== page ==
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Steps to Evaluating Cushing’s Disease

on March 25, 2015
Posted in Cats

Q:

Cappuccino is a Miniature Pinscher that we adopted almost 8 years ago. She is thought to be 11, 12 or 13 – our original veterinarian placed her age at probably 4 when we adopted her. She was a badly abused dog. When we adopted her she had baldness in areas attributed to poor nutrition – we rectified that and her fur is perfect. Due to her abuse we have had to have dental work done on a number of occasions resulting in a few extractions. We have not had to do much else other than normal routine care.

Last year at her annual checkup she had elevated liver enzymes – they were at 1700 when I am told the normal range is about 130. The Vet we visited suggested a course of action that included additional blood testing, x-rays and sonograms that would have required Cappuccino to be sedated. After discussing with the Vet, and Cappuccino showing no signs of any discomfort whatsoever we opted to adopt a wait and see approach.

This year, her blood test shows the same enzymes being elevated to 2000. In addition she is experiencing urinary issues. She is able to urinate but also spends a lot of time straining to urinate. She has changed in a few other ways as well. In all the years we have had Cappuccino she has never urinated in the house. She is now doing so. She appears confused at times. I believe that her hearing has diminished and that her eyesight has as well.

She is not eating more than usual. She is not drinking more than usual. She generally does not exceed more than 1 bowl of water a day and most days doesn’t even consume a full bowl of water.

The current Vet (who we don’t have a history with but was recommended by a friend) has done a blood test, a urine test and an x-ray. The blood test shows that everything is great except for this liver enzyme. She says that Cappuccino’s kidneys are functioning properly. The Urine test shows no bacteria – she did a culture as well and just told us that nothing grew. We were given antibiotics for Cappuccino and she is half done with them – I am continuing to give them to her but I don’t know if I should. The x-ray showed no blockage that would be causing her to strain to urinate. The Vet suggests the following course of action – an extended blood test for Cushing’s – she says that Cappuccino would need to be in the office for about 2 hours or so to perform this test. She also suggests a sonogram of the bladder to see if there is a tumor or some other blockage.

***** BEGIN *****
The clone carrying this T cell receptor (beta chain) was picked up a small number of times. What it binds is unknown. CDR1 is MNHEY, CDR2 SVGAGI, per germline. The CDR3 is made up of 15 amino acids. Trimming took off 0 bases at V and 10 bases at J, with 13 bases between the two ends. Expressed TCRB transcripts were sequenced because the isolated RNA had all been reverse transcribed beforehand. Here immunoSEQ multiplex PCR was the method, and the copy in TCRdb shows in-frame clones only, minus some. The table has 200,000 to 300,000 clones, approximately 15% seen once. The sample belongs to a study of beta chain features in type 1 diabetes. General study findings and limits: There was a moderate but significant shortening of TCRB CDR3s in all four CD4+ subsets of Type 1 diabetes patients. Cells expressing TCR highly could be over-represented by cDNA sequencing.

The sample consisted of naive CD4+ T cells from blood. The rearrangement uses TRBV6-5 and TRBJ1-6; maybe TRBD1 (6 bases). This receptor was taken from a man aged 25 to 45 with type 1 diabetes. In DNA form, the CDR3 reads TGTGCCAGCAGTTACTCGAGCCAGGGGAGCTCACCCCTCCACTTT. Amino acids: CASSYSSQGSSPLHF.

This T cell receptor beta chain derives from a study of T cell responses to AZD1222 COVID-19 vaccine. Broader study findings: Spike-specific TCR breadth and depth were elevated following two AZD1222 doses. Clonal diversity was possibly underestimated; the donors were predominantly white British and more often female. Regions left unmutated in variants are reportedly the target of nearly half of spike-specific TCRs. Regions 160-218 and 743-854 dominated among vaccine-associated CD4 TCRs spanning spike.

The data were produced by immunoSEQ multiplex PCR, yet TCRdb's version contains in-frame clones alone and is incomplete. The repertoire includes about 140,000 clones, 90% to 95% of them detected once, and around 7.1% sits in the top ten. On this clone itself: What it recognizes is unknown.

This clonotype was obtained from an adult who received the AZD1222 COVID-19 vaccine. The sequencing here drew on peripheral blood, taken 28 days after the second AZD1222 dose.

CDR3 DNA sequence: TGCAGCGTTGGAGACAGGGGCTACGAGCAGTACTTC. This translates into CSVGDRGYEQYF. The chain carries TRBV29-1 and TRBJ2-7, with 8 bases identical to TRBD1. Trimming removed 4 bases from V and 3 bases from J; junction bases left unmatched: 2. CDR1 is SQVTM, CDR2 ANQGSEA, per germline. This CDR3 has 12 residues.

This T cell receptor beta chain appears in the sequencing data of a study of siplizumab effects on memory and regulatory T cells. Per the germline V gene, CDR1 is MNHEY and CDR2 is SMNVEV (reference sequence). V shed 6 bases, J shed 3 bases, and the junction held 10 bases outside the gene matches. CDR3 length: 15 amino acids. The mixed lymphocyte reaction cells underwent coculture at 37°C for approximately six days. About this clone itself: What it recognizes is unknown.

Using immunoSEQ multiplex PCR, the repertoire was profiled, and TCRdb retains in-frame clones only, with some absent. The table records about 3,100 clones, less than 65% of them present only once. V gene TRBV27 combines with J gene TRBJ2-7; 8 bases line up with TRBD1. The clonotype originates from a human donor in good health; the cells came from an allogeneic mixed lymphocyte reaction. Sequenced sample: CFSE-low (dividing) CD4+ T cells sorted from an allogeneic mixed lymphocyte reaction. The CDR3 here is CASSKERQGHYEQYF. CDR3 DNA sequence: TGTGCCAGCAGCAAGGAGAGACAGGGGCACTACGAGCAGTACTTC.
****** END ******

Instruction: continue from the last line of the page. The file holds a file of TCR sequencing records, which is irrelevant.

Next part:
My concerns are this: I read about Cushing’s and the treatment. It seems to me that the treatment might be worse than the disease itself and other than her straining to urinate and sometimes urinating in my home she doesn’t appear to be in any discomfort. She is eating and drinking normally. She is as active as she has ever been – save for the fact that she no longer likes to go up long staircases – she will go up and down the 4 steps in the front and back of my home but not the 14 to the second floor – she will only go down those. I think that is normal for her age. Is it the best course of action to diagnose Cushing’s and treat her if there is a likelihood that the treatment will be worse than just leaving her be? As far as the sonogram – if Cappuccino does have tumor in her bladder – she is an advanced age – I wouldn’t necessarily want to put her through an operation – I am not sure she could withstand it.

I have asked those questions of the current Vet and have not really received any kind of an answer – – mostly she is just silent. I don’t know what to do and would be interested in hearing your thoughts on the matter if you were so inclined. I came across this supplement called Adrenal Harmony Gold – do you have any thoughts on that related to the information in my question?

Any input would be greatly appreciated.
Alicia

A:

HI Alicia
Sorry your Cappuccino is ill. It is difficult to really tell you exactly what is going on without seeing the pet but here are some concepts. I would have the sonogram done as it is not invasive and if you have a good sonographer you will get information on the adrenals, liver and the bladder. If the adrenals are abnormal then have the Cushings test done. If the problem is the liver then you have your answer. I would not start your dog on Adrenal Harmony on speculation because that is never good–you should have a diagnosis. You could safely start on Milk Thistle as you know the liver needs help. This is how I would proceed if it were my patient.

Hope that is helpful
Dr Jan

Read also: Dealing with a Pet that has Cushings Disease

Our Expert

Dr. Janice Huntingford
Janice Huntingford, DVM, has been in veterinary practice for over 30 years and has founded two veterinary clinics since receiving her Doctor of Veterinary Medicine at the Ontario Veterinary College, University of Guelph. She has studied extensively in both conventional and holistic modalities. Ask Dr. Jan

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Adrenal Harmony Gold works to normalize the production of adrenal gland hormones and alleviates suffering from Cushing's in Dogs.

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